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5 Books like the Great Gatsby: From Both Sides of the Paper

Jane Howarth itcherFill your bookshelf with five essential books like The Great Gatsby. If you’re anything like me, you get a little bit curious about the people behind the pen, so I’ve collected a few novels that share Gatsby’s themes and a couple of historical fiction pieces to introduce you to the author.
~ Jane Howarth

What Makes ‘Gatsby’ Your ‘Gatsby’?

‘The Great Gatsby’ earned a glowing review, so I know we’ve got plenty of F. Scott Fitzgerald fans around here. But I also know that there are a lot of reasons why people are drawn to the story, from the captivating but flawed characters with their impossible situations to the glamour of their New York.

I’ve picked out three classic novels, also from the 20th Century, and two fictional histories set in Fitzgerald’s time, which will sweep you up in a world of extravagance and impossibility.

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‘Brideshead Revisited’ (Evelyn Waugh, 1945)

In a plot that shares a couple of similarities with Gatsby, the upper middle class narrator of ‘Brideshead Revisited’ becomes enchanted by the decadent Sebastian Flyte and his family while studying at Oxford. We watch as he relives his experiences after the end of the era, seeing both their glories and their paths of destruction.

Waugh was inspired by his own wartime experiences and the end of the Bright Young Things he had previously written about. I think it shows, as we watch these glittering party kids change due to circumstances that can’t be avoided and others of their own doing.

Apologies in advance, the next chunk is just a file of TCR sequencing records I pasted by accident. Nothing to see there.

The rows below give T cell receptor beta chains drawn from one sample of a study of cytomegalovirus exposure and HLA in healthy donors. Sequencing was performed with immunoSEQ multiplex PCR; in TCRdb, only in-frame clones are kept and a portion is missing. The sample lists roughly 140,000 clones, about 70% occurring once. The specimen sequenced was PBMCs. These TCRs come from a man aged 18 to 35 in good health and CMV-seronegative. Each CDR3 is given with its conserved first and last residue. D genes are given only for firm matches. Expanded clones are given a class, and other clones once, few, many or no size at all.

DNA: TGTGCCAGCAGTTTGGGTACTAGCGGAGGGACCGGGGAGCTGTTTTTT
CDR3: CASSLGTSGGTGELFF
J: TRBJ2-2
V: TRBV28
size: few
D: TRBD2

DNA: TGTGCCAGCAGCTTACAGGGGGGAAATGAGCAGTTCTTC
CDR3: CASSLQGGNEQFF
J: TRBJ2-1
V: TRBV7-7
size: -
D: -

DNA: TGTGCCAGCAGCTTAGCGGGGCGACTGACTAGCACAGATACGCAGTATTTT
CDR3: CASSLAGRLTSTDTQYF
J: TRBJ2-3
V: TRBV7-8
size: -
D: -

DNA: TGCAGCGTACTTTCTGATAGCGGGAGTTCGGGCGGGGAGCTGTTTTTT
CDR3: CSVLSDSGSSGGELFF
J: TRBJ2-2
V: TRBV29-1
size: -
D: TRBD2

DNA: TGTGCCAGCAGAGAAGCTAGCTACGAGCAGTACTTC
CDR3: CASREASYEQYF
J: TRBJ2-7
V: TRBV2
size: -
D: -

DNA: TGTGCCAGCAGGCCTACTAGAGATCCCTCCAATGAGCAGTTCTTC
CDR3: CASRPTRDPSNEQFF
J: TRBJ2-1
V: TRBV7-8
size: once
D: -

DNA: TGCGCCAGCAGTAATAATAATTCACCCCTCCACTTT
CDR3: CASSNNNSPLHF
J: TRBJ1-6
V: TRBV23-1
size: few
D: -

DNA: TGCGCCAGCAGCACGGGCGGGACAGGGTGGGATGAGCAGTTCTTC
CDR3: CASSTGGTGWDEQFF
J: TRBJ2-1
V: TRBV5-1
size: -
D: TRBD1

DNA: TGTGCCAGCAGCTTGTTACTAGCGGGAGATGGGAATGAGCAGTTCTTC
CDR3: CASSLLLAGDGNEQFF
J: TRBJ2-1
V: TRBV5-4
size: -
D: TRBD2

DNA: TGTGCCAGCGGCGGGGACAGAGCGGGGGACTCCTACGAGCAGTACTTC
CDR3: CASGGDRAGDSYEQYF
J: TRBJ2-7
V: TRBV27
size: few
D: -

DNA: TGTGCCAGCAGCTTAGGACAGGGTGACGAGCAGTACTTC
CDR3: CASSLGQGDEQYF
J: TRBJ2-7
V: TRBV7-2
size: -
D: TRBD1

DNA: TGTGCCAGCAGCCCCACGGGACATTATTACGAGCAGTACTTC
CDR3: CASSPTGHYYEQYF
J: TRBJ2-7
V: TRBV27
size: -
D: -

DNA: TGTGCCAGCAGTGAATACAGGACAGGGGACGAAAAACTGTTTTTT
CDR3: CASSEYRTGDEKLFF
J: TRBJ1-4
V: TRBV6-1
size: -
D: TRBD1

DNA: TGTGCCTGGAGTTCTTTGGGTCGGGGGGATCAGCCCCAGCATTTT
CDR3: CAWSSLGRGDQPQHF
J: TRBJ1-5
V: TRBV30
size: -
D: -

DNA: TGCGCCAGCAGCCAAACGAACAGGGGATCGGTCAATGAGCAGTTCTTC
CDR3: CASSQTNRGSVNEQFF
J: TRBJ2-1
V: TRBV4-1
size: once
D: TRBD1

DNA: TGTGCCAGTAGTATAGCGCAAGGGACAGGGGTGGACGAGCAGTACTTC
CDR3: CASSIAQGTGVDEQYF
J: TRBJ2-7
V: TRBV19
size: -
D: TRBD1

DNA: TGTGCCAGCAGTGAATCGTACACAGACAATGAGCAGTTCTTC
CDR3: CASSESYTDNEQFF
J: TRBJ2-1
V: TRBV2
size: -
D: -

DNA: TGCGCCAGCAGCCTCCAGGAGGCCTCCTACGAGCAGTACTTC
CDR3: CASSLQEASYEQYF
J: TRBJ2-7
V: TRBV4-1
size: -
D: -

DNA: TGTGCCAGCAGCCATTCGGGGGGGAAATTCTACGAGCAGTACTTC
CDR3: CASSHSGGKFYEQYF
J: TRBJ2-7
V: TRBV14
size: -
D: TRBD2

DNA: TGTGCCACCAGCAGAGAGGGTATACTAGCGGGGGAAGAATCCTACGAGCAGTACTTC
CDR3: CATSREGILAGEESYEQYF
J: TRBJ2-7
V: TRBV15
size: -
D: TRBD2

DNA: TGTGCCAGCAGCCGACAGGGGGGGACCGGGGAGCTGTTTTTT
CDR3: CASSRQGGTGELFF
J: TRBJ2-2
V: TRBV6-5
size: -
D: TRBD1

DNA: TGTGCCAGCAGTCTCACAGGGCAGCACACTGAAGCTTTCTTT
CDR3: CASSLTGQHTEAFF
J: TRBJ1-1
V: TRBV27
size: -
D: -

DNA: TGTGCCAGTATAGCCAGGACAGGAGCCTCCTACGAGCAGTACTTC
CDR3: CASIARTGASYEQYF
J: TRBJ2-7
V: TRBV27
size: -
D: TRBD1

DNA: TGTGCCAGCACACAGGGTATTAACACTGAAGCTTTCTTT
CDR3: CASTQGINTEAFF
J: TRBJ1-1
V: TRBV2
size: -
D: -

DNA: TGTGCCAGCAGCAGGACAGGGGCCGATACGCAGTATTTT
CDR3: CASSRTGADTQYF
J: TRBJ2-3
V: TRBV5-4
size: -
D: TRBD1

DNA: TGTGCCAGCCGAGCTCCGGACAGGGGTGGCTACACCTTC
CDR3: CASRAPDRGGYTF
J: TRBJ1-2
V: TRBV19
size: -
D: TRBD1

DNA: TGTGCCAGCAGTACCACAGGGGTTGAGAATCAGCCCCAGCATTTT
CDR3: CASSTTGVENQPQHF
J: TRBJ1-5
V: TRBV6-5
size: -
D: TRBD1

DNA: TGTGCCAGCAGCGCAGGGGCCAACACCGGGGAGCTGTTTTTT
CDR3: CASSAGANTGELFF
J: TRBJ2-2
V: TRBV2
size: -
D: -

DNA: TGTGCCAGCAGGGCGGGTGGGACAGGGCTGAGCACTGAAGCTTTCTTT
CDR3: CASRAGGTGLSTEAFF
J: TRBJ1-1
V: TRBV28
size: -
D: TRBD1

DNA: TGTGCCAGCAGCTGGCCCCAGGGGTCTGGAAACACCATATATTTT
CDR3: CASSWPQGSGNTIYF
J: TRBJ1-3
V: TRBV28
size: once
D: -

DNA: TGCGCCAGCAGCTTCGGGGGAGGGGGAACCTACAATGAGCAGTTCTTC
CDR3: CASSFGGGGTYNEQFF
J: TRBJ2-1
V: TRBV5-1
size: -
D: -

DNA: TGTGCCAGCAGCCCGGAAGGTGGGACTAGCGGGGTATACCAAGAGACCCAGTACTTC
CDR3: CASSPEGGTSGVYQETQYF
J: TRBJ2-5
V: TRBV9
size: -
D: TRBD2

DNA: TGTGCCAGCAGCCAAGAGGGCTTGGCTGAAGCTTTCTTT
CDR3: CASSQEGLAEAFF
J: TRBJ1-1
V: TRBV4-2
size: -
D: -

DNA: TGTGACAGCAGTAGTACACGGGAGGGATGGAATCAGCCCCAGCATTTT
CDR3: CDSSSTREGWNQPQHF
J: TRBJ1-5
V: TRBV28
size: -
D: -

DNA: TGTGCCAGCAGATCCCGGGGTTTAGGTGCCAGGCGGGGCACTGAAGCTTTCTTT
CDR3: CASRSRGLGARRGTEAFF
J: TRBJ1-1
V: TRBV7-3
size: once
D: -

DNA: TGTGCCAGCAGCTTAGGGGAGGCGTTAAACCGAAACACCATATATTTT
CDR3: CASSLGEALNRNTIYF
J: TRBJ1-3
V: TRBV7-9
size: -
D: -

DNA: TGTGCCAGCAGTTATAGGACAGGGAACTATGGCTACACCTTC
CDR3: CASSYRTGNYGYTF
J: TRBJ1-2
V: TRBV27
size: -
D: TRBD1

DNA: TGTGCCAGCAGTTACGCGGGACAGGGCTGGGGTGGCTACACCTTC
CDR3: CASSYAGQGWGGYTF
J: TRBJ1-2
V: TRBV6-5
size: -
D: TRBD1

Similarity Match: 90%
We’re in a different social circle, but you’ll recognise a few character types and situations as we watch a decadent lifestyle fade away forever.

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‘Breakfast at Tiffany’s’ (Truman Capote, 1958)

What is it about glamorous but unreachable New Yorkers? There’s no doubt that ‘The Great Gatsby’ is a book that loves the Empire State, so let’s skip forwards and see how up and coming socialites are living a few years later.

The distant but magnetic Holly Golightly catches the eye of the narrator, who moves into the same apartment block when he arrives in New York City. But it’s not easy to strike up a relationship with a girl whose dates usually pay for the time they spend together.

Similarity Match: 80%
Obsession, New York, the irresistible pull of magnetic but tragic personalities – sound familiar? Fast forward a few decades and ‘Breakfast at Tiffany’s’ is your updated story of a newcomer in the city.

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‘The Two Faces of January’ (Patricia Highsmith, 1964)

This one’s a thriller, which shouldn’t really fit the Gatsby profile, but in some ways it feels surprisingly similar. If you’re looking for another tale of obsession and conflicting indicators of social ranking, read on.

A twenty-something drop-out lives on his wits in Greece, spending his inheritance money and getting by with his flawless language skills. He’s about to meet an American conman and his wife who are determined to life a life of luxury while on the run from authorities. It’s all going to plan, until the conman accidentally kills an agent sent to question them, binding these strange characters together.